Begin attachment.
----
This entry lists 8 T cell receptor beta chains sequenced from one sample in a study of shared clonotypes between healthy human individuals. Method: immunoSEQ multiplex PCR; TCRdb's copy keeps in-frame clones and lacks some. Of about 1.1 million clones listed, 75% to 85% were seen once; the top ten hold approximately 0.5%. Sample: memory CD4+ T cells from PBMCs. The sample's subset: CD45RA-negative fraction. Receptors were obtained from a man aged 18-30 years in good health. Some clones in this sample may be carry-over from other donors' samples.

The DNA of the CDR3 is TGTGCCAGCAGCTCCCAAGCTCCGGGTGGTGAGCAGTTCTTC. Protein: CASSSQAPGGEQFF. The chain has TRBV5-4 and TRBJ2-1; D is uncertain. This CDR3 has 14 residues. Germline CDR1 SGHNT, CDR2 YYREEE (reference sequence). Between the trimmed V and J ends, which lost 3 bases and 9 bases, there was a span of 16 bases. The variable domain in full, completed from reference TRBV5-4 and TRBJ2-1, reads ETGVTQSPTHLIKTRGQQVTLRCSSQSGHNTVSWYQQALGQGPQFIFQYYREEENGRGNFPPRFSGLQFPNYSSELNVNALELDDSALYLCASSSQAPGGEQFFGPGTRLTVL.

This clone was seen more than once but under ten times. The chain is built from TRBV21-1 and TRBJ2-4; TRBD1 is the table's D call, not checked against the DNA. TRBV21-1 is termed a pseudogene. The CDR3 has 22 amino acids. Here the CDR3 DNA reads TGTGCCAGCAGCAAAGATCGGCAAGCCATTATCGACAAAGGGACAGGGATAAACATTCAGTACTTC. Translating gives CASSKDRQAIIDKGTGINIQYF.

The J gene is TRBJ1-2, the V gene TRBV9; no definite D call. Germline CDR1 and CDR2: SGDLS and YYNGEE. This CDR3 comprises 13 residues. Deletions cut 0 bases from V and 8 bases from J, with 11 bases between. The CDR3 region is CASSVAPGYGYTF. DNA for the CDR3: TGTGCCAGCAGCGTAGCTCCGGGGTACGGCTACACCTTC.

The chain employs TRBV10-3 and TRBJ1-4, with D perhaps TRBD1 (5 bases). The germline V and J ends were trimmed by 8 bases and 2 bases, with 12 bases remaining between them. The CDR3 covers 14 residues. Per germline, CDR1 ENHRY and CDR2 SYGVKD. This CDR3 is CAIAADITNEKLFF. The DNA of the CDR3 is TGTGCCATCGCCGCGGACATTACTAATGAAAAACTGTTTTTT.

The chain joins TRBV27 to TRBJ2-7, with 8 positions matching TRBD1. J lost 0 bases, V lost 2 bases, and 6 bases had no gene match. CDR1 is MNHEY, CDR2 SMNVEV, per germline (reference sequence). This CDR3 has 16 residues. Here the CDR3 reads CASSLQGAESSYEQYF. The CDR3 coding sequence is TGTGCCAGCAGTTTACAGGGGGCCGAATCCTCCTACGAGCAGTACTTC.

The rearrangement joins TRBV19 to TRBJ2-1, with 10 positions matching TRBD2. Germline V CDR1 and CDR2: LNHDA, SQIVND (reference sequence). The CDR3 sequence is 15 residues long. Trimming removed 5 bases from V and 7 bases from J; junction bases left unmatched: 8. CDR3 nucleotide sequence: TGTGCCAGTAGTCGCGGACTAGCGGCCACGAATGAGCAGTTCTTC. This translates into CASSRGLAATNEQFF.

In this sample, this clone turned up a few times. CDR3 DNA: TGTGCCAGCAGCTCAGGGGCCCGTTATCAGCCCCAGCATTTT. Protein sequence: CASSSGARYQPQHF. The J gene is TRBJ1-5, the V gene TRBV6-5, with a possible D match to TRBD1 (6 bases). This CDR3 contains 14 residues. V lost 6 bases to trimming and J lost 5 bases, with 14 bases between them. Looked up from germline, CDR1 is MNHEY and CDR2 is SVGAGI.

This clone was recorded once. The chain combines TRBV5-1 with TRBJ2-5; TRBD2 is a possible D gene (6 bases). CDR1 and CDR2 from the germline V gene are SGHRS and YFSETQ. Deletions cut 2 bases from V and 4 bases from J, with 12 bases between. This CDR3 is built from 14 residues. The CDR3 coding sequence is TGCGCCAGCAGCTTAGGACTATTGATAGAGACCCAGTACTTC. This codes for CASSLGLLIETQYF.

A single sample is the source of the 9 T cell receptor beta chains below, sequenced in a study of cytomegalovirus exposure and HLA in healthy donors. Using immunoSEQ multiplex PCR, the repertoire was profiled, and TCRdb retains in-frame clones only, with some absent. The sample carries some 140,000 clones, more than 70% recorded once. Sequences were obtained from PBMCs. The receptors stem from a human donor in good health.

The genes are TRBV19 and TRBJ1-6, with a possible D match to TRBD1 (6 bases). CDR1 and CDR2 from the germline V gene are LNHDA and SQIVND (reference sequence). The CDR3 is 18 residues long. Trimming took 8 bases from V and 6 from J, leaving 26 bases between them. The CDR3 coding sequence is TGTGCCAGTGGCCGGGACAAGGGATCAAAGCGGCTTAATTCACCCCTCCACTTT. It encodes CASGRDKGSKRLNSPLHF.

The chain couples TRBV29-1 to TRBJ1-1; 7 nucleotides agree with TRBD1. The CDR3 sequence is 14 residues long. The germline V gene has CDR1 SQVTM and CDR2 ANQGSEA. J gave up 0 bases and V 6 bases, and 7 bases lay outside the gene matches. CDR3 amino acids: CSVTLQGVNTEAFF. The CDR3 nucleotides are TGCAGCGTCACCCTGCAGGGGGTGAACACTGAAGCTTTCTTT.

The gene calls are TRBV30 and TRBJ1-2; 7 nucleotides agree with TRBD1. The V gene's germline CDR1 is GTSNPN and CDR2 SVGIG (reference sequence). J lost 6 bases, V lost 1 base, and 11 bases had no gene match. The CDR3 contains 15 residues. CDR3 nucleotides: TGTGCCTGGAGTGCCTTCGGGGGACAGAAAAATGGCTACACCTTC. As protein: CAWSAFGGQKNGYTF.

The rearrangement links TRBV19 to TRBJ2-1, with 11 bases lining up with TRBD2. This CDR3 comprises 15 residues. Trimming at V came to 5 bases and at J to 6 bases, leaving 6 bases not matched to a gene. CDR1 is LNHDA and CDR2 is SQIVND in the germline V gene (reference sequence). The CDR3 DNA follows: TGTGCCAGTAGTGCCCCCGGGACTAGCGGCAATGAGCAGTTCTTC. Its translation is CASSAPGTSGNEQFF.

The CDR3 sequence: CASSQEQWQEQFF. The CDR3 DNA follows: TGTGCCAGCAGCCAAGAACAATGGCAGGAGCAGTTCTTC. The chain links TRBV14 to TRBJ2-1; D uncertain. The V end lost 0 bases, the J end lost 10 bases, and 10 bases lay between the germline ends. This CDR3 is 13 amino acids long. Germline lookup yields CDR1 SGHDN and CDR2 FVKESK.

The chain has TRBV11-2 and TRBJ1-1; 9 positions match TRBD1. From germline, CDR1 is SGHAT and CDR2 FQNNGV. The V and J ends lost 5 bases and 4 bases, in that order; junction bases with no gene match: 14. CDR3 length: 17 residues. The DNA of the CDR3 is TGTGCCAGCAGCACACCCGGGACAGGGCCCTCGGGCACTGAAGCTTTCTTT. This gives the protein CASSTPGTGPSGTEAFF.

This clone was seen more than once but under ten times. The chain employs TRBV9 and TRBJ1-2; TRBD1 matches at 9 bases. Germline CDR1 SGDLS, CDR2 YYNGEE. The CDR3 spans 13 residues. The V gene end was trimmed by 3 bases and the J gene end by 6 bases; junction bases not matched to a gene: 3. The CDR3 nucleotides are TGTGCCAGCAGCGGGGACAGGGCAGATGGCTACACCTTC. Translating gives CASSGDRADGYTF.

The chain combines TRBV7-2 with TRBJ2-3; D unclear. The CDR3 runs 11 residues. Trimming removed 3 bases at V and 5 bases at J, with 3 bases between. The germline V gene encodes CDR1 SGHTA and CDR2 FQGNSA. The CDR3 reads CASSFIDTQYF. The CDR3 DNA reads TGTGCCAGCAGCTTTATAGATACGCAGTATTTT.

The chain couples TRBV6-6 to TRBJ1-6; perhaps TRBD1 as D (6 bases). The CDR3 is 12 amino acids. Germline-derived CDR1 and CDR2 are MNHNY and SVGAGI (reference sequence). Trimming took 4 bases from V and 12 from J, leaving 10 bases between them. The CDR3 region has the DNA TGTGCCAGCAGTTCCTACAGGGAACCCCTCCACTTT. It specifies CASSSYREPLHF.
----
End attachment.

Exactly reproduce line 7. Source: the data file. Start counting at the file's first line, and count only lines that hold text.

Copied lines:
The rearrangement joins TRBV19 to TRBJ2-1, with 10 positions matching TRBD2. Germline V CDR1 and CDR2: LNHDA, SQIVND (reference sequence). The CDR3 sequence is 15 residues long. Trimming removed 5 bases from V and 7 bases from J; junction bases left unmatched: 8. CDR3 nucleotide sequence: TGTGCCAGTAGTCGCGGACTAGCGGCCACGAATGAGCAGTTCTTC. This translates into CASSRGLAATNEQFF.